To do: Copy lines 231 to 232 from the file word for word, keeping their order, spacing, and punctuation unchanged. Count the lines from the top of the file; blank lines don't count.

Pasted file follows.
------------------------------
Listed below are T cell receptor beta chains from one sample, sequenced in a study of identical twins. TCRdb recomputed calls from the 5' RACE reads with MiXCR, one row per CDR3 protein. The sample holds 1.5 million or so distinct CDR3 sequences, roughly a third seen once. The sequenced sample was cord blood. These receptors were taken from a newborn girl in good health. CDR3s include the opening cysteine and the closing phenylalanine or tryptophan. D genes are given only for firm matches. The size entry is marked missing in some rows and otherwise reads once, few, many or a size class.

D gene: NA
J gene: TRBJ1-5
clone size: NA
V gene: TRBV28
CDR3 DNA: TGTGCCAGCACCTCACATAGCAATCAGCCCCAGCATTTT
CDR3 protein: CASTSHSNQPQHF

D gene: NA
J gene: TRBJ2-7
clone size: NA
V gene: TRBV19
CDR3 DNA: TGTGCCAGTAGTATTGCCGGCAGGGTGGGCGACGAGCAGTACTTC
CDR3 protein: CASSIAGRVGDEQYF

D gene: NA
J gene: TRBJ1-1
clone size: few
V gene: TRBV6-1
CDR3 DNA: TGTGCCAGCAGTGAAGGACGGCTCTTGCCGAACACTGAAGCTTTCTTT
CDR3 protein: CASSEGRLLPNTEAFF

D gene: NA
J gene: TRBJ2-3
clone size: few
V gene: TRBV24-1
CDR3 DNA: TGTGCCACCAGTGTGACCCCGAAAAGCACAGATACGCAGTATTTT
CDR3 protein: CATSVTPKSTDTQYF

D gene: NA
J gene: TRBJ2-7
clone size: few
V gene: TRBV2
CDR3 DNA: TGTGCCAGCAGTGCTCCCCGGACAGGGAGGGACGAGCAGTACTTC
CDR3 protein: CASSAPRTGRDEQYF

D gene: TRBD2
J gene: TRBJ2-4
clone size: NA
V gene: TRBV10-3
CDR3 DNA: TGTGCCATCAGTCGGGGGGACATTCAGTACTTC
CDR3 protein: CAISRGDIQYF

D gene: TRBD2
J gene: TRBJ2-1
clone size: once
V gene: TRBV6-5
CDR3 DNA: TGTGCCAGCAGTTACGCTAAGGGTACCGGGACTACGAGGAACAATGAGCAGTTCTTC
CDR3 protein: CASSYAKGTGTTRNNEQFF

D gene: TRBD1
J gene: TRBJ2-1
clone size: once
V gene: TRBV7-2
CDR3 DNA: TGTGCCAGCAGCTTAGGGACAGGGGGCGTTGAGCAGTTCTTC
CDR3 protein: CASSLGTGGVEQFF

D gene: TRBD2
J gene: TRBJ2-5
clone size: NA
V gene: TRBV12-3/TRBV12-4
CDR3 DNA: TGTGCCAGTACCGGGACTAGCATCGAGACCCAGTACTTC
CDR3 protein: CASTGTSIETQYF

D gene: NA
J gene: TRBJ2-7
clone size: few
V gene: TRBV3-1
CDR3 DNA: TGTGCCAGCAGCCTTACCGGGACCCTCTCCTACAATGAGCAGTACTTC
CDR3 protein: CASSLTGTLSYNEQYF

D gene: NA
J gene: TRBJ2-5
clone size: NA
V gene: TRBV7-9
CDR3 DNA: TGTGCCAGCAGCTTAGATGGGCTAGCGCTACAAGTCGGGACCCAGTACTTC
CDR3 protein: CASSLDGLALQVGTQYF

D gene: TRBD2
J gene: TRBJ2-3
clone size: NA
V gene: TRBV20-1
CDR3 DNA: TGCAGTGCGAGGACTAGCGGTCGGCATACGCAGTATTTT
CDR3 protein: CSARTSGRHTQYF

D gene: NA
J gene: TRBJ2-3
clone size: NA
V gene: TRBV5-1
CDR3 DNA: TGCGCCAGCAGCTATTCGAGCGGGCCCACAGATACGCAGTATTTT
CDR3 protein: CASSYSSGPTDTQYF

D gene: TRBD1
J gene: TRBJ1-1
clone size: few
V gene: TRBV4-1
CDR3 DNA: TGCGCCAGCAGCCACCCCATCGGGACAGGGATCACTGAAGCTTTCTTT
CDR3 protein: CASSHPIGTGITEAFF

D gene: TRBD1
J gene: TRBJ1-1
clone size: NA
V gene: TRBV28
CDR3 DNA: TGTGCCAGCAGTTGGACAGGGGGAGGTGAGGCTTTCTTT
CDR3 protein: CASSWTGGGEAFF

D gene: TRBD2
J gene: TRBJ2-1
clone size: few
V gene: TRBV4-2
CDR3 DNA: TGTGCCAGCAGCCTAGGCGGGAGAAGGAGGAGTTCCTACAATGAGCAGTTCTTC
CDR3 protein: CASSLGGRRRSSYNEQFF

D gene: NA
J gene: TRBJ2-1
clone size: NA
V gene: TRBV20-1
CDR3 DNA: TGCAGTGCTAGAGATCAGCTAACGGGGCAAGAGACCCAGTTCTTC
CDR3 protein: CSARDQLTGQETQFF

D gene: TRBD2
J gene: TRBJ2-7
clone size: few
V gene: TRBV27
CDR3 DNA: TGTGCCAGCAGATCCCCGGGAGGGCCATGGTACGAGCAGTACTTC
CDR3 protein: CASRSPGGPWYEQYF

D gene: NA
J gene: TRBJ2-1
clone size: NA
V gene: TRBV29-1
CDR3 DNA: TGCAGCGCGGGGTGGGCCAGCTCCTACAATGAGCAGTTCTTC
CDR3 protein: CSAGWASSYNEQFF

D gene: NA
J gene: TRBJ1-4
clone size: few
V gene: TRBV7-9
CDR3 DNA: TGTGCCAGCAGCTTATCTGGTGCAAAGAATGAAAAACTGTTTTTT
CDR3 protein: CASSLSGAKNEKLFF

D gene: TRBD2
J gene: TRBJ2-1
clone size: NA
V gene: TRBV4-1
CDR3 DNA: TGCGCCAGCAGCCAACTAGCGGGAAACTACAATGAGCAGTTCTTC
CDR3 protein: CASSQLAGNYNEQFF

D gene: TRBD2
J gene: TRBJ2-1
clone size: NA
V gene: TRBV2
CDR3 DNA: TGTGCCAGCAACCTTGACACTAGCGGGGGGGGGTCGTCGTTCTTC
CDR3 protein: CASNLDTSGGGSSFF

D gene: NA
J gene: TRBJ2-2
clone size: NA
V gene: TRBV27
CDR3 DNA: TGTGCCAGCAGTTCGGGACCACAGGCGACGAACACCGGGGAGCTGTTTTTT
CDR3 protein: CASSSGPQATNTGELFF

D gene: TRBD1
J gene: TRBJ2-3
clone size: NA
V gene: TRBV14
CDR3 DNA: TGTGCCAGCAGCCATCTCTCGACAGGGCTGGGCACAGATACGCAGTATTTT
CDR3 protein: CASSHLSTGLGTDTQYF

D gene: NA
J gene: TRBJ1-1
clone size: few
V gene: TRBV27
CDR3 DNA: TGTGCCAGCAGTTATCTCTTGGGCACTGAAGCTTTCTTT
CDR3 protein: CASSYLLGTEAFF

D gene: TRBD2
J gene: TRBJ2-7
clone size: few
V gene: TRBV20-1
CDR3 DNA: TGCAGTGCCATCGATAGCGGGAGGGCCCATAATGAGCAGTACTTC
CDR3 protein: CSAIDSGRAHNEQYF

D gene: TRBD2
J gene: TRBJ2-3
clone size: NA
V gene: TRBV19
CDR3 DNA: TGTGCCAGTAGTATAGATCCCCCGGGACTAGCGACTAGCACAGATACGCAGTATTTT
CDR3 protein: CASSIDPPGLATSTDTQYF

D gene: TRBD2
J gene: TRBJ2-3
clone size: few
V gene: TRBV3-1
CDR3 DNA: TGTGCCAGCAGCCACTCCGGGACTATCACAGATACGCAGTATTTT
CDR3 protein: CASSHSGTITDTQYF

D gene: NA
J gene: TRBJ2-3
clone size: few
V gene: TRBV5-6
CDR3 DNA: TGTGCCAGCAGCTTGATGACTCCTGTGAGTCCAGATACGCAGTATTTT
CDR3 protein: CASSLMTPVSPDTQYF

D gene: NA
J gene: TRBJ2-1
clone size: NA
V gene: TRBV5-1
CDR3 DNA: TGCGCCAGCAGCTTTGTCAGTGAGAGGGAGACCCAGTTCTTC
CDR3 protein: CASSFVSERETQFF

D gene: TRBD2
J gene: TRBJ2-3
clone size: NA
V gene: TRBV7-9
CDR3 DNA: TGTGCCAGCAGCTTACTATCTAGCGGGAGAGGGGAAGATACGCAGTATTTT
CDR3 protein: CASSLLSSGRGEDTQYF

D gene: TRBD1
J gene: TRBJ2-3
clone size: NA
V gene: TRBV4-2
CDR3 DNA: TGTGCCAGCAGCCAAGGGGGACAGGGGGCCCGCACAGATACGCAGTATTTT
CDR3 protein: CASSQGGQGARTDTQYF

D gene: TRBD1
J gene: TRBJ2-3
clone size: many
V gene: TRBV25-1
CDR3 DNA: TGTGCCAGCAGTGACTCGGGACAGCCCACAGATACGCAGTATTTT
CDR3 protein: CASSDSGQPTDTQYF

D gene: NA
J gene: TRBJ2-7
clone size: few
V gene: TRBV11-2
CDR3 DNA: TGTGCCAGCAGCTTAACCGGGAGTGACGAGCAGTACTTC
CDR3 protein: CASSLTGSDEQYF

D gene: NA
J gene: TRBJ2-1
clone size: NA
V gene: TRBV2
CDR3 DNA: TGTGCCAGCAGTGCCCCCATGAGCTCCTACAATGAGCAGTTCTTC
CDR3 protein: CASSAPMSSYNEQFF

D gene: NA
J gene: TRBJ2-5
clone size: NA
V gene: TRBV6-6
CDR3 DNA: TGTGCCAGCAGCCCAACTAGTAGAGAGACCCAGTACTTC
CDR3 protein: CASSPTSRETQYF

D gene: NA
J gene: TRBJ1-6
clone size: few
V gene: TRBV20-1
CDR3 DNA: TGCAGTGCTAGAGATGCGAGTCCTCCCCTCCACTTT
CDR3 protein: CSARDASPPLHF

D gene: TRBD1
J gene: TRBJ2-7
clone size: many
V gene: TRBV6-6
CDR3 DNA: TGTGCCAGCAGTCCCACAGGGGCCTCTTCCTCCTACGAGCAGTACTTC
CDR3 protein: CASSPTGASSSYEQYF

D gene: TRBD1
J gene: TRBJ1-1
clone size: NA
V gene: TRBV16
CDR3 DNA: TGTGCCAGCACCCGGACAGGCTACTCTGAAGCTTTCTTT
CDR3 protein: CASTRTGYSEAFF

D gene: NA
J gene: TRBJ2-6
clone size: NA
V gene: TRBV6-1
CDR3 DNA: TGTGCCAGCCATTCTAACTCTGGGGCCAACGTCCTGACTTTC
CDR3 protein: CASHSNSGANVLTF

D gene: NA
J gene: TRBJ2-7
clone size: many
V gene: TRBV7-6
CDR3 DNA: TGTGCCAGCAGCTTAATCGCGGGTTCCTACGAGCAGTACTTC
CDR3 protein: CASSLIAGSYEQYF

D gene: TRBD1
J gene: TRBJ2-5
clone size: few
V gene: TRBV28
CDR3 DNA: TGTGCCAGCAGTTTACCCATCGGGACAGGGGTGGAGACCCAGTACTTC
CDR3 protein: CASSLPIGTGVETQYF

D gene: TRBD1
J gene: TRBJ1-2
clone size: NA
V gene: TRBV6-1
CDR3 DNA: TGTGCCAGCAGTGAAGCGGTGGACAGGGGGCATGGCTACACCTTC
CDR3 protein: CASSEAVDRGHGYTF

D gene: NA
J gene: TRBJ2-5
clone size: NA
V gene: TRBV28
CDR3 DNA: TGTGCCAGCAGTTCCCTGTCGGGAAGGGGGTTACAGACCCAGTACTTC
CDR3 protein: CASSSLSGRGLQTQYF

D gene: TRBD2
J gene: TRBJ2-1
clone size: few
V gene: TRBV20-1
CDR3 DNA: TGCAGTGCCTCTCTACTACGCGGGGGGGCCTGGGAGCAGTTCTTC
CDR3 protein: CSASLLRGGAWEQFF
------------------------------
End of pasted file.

J gene: TRBJ1-1
clone size: NA